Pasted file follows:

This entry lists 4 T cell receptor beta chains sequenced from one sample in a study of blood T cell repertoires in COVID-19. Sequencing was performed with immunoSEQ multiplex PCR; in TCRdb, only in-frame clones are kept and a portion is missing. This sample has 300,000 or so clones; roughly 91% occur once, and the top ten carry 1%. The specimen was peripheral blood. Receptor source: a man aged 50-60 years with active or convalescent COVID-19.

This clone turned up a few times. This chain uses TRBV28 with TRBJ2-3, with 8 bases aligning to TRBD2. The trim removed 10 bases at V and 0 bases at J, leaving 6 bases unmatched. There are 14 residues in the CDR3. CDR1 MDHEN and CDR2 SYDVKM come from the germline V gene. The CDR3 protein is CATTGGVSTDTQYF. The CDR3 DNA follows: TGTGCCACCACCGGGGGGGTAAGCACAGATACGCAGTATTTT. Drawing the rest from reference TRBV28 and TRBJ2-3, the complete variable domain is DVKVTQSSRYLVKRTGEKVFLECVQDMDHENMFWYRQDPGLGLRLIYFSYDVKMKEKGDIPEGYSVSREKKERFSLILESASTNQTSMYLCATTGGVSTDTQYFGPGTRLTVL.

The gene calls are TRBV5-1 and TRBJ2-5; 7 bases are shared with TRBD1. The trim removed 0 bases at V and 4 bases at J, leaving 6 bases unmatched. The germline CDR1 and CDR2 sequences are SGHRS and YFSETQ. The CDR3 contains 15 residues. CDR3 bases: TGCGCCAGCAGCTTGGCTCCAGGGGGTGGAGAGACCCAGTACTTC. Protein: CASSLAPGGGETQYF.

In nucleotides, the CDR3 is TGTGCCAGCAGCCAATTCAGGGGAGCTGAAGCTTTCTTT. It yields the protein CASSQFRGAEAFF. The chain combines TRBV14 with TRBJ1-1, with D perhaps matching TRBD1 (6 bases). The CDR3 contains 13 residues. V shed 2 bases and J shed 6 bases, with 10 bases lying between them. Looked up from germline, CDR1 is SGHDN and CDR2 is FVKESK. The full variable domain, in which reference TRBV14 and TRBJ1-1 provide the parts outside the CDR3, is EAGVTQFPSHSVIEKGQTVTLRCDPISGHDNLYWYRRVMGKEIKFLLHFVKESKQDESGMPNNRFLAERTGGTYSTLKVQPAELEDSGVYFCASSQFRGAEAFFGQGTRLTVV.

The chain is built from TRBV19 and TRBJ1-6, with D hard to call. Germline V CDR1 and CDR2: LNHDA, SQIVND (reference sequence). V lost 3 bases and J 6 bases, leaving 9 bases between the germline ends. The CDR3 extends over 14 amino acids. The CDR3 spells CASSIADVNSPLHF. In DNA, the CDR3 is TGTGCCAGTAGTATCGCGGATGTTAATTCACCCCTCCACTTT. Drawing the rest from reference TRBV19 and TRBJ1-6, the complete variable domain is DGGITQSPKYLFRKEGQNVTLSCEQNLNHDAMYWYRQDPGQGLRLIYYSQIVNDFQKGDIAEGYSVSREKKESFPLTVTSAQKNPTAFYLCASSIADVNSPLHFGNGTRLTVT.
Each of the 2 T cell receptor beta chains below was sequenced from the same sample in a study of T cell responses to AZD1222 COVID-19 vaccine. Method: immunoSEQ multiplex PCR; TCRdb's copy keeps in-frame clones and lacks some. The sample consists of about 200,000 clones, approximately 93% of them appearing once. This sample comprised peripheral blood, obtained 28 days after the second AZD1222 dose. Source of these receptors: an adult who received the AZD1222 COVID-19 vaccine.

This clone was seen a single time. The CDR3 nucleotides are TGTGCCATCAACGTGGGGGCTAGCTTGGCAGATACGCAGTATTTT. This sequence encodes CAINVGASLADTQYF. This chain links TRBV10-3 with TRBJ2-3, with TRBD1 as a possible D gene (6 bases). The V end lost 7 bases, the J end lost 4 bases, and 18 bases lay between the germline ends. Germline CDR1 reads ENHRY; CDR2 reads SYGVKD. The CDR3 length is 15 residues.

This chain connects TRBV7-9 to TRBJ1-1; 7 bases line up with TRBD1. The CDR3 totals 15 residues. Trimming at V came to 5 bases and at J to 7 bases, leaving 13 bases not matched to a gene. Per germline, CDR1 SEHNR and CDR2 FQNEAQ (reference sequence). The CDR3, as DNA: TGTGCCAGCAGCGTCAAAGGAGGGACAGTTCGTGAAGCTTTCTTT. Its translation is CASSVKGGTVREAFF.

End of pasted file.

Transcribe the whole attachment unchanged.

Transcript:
This entry lists 4 T cell receptor beta chains sequenced from one sample in a study of blood T cell repertoires in COVID-19. Sequencing was performed with immunoSEQ multiplex PCR; in TCRdb, only in-frame clones are kept and a portion is missing. This sample has 300,000 or so clones; roughly 91% occur once, and the top ten carry 1%. The specimen was peripheral blood. Receptor source: a man aged 50-60 years with active or convalescent COVID-19.

This clone turned up a few times. This chain uses TRBV28 with TRBJ2-3, with 8 bases aligning to TRBD2. The trim removed 10 bases at V and 0 bases at J, leaving 6 bases unmatched. There are 14 residues in the CDR3. CDR1 MDHEN and CDR2 SYDVKM come from the germline V gene. The CDR3 protein is CATTGGVSTDTQYF. The CDR3 DNA follows: TGTGCCACCACCGGGGGGGTAAGCACAGATACGCAGTATTTT. Drawing the rest from reference TRBV28 and TRBJ2-3, the complete variable domain is DVKVTQSSRYLVKRTGEKVFLECVQDMDHENMFWYRQDPGLGLRLIYFSYDVKMKEKGDIPEGYSVSREKKERFSLILESASTNQTSMYLCATTGGVSTDTQYFGPGTRLTVL.

The gene calls are TRBV5-1 and TRBJ2-5; 7 bases are shared with TRBD1. The trim removed 0 bases at V and 4 bases at J, leaving 6 bases unmatched. The germline CDR1 and CDR2 sequences are SGHRS and YFSETQ. The CDR3 contains 15 residues. CDR3 bases: TGCGCCAGCAGCTTGGCTCCAGGGGGTGGAGAGACCCAGTACTTC. Protein: CASSLAPGGGETQYF.

In nucleotides, the CDR3 is TGTGCCAGCAGCCAATTCAGGGGAGCTGAAGCTTTCTTT. It yields the protein CASSQFRGAEAFF. The chain combines TRBV14 with TRBJ1-1, with D perhaps matching TRBD1 (6 bases). The CDR3 contains 13 residues. V shed 2 bases and J shed 6 bases, with 10 bases lying between them. Looked up from germline, CDR1 is SGHDN and CDR2 is FVKESK. The full variable domain, in which reference TRBV14 and TRBJ1-1 provide the parts outside the CDR3, is EAGVTQFPSHSVIEKGQTVTLRCDPISGHDNLYWYRRVMGKEIKFLLHFVKESKQDESGMPNNRFLAERTGGTYSTLKVQPAELEDSGVYFCASSQFRGAEAFFGQGTRLTVV.

The chain is built from TRBV19 and TRBJ1-6, with D hard to call. Germline V CDR1 and CDR2: LNHDA, SQIVND (reference sequence). V lost 3 bases and J 6 bases, leaving 9 bases between the germline ends. The CDR3 extends over 14 amino acids. The CDR3 spells CASSIADVNSPLHF. In DNA, the CDR3 is TGTGCCAGTAGTATCGCGGATGTTAATTCACCCCTCCACTTT. Drawing the rest from reference TRBV19 and TRBJ1-6, the complete variable domain is DGGITQSPKYLFRKEGQNVTLSCEQNLNHDAMYWYRQDPGQGLRLIYYSQIVNDFQKGDIAEGYSVSREKKESFPLTVTSAQKNPTAFYLCASSIADVNSPLHFGNGTRLTVT.
Each of the 2 T cell receptor beta chains below was sequenced from the same sample in a study of T cell responses to AZD1222 COVID-19 vaccine. Method: immunoSEQ multiplex PCR; TCRdb's copy keeps in-frame clones and lacks some. The sample consists of about 200,000 clones, approximately 93% of them appearing once. This sample comprised peripheral blood, obtained 28 days after the second AZD1222 dose. Source of these receptors: an adult who received the AZD1222 COVID-19 vaccine.

This clone was seen a single time. The CDR3 nucleotides are TGTGCCATCAACGTGGGGGCTAGCTTGGCAGATACGCAGTATTTT. This sequence encodes CAINVGASLADTQYF. This chain links TRBV10-3 with TRBJ2-3, with TRBD1 as a possible D gene (6 bases). The V end lost 7 bases, the J end lost 4 bases, and 18 bases lay between the germline ends. Germline CDR1 reads ENHRY; CDR2 reads SYGVKD. The CDR3 length is 15 residues.

This chain connects TRBV7-9 to TRBJ1-1; 7 bases line up with TRBD1. The CDR3 totals 15 residues. Trimming at V came to 5 bases and at J to 7 bases, leaving 13 bases not matched to a gene. Per germline, CDR1 SEHNR and CDR2 FQNEAQ (reference sequence). The CDR3, as DNA: TGTGCCAGCAGCGTCAAAGGAGGGACAGTTCGTGAAGCTTTCTTT. Its translation is CASSVKGGTVREAFF.